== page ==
said chips are separated from one another by a predetermined distance which is large enough for each separating strip of plastics material to be subjected to a slight degree of bending without causing adjacent chips to become unstuck and/or break, and
electrical links are established between the chips to provide electrical continuity.
As a result of this arrangement, the joining surface of the thin silicon wafer, which is fragile, is sub-divided and the adjacent chips are separated from one another by separating strips capable of absorbing any bending to which the card is subjected. In order to meet this requirement without imposing any risk, it is desirable for the distance between the facing edges of two chips to be substantially equal to at least 1 mm.
Generally speaking, each chip may be of an approximate rectangular shape with four corners and the chips are disposed with their respective edges substantially parallel. In practice, the chips are aligned in substantially perpendicular rows and columns or alternatively arranged on diagonals.
There is no need for the wafer to be highly sub-divided in order to achieve the desired result: it is sufficient for the chips to be disposed in two to four rows and/or in two to four columns, depending on the size of the chips.
In one example of a preferred application, the thin wafer is a finger print sensor which is electrically connected to the microelectronic chip. This being the case, it is of advantage to provide interpolation means—for example co-operating with or incorporated in the microelectronic chip and electrically connected to the finger print sensor—capable of reconstructing a full image of finger prints by an interpolation process, including in the zones corresponding to the strips separating the chips; the interpolation algorithm is adapted to the size of the area separating the chips and this dimension must therefore be as small as possible to render detection as faithful as possible. In this context, the space between chips may be between 1 and 1.5 mm, typically about 1 mm, which strikes what appears to be an acceptable compromise between a relative deformability of the card in the spaces between chips and the reliability of the process of detecting and reconstituting finger prints by interpolation.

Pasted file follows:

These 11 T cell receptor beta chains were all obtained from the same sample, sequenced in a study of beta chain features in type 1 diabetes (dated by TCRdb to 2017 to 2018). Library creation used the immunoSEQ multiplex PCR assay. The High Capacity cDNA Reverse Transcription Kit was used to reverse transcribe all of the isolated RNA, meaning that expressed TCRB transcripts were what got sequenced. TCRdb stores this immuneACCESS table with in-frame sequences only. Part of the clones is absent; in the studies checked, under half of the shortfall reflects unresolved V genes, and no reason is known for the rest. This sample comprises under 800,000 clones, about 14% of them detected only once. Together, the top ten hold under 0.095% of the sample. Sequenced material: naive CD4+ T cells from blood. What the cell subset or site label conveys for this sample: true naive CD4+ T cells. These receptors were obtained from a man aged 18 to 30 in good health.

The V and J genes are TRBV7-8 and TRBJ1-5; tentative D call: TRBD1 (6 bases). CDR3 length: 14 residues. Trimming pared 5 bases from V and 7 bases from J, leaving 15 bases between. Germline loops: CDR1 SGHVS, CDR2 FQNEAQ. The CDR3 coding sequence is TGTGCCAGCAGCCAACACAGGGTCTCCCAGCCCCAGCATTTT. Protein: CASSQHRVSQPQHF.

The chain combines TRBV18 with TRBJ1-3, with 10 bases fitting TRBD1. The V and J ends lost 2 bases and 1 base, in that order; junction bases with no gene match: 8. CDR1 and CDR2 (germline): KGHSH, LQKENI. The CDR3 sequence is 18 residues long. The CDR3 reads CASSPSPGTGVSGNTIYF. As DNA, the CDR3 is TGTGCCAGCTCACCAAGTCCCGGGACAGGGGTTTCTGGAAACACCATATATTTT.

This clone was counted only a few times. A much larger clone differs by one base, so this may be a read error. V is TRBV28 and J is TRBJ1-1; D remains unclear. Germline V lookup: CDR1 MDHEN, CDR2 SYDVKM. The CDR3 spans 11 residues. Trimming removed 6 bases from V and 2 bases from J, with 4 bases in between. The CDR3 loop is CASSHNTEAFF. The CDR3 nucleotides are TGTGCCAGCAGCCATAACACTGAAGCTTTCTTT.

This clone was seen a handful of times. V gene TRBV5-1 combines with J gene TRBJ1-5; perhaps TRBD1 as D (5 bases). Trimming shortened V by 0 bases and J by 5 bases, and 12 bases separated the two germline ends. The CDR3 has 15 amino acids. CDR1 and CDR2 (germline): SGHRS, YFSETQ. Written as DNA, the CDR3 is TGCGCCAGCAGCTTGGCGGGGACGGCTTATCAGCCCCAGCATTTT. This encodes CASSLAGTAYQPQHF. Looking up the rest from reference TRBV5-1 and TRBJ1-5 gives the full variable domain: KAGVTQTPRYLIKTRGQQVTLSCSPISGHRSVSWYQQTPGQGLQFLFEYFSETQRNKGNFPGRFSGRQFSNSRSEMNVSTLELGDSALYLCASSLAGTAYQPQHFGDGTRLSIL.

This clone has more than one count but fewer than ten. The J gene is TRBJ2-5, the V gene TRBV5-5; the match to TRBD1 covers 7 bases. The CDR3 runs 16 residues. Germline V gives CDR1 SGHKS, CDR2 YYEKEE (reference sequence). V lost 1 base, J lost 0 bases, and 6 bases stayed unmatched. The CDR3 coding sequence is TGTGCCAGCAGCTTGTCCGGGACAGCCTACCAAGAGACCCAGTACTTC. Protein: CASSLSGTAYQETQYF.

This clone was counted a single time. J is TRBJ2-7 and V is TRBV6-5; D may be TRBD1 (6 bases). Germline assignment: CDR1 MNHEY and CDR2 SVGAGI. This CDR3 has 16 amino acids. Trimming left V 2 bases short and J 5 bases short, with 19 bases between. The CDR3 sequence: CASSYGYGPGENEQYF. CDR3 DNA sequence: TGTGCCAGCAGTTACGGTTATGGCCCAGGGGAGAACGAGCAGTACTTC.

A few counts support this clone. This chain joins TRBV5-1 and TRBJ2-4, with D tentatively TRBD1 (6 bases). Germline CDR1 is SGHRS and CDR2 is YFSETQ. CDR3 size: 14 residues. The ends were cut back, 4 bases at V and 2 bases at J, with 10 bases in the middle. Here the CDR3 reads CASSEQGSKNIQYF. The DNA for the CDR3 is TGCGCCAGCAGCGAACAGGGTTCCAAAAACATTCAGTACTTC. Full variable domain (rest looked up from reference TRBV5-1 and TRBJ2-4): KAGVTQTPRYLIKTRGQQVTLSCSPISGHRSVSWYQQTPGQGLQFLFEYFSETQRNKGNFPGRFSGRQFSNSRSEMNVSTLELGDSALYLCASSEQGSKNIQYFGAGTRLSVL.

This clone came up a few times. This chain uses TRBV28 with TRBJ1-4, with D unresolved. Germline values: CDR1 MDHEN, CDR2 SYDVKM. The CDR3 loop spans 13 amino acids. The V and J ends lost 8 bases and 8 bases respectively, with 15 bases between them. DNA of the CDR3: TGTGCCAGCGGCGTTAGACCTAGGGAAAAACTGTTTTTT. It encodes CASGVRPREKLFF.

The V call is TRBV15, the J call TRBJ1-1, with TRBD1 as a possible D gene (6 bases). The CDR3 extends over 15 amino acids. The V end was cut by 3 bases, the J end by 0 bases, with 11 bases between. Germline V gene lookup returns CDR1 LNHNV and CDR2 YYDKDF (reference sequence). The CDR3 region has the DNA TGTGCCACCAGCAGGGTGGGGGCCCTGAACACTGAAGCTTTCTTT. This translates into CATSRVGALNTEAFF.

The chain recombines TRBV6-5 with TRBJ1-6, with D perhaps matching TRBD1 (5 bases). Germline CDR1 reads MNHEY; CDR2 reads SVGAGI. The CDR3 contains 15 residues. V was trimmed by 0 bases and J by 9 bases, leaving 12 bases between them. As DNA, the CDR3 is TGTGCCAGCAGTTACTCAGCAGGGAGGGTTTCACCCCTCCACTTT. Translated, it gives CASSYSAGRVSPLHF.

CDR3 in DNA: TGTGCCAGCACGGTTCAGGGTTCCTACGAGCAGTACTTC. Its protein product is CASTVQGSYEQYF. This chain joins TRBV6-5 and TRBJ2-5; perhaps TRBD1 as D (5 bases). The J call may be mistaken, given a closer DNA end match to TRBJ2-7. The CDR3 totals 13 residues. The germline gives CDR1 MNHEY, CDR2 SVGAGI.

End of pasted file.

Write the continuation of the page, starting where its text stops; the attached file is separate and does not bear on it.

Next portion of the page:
In a preferred practical embodiment, the finger print sensor is of the capacitive type, incorporating a high plurality of elementary micro-capacitors; each chip incorporates a plurality of such micro-capacitors arranged in a network; and the electrical links between chips provide the electrical continuity between the networks of elementary micro-capacitors belonging to two adjacent chips.
The invention will be more readily understood from the detailed description below, given by way of example and not restrictive in any respect and with reference to the appended drawings, in which:
FIG. 1 is a schematic view illustrating the general layout of a chip card of the type proposed by the invention, which is provided with a thin microelectronic wafer;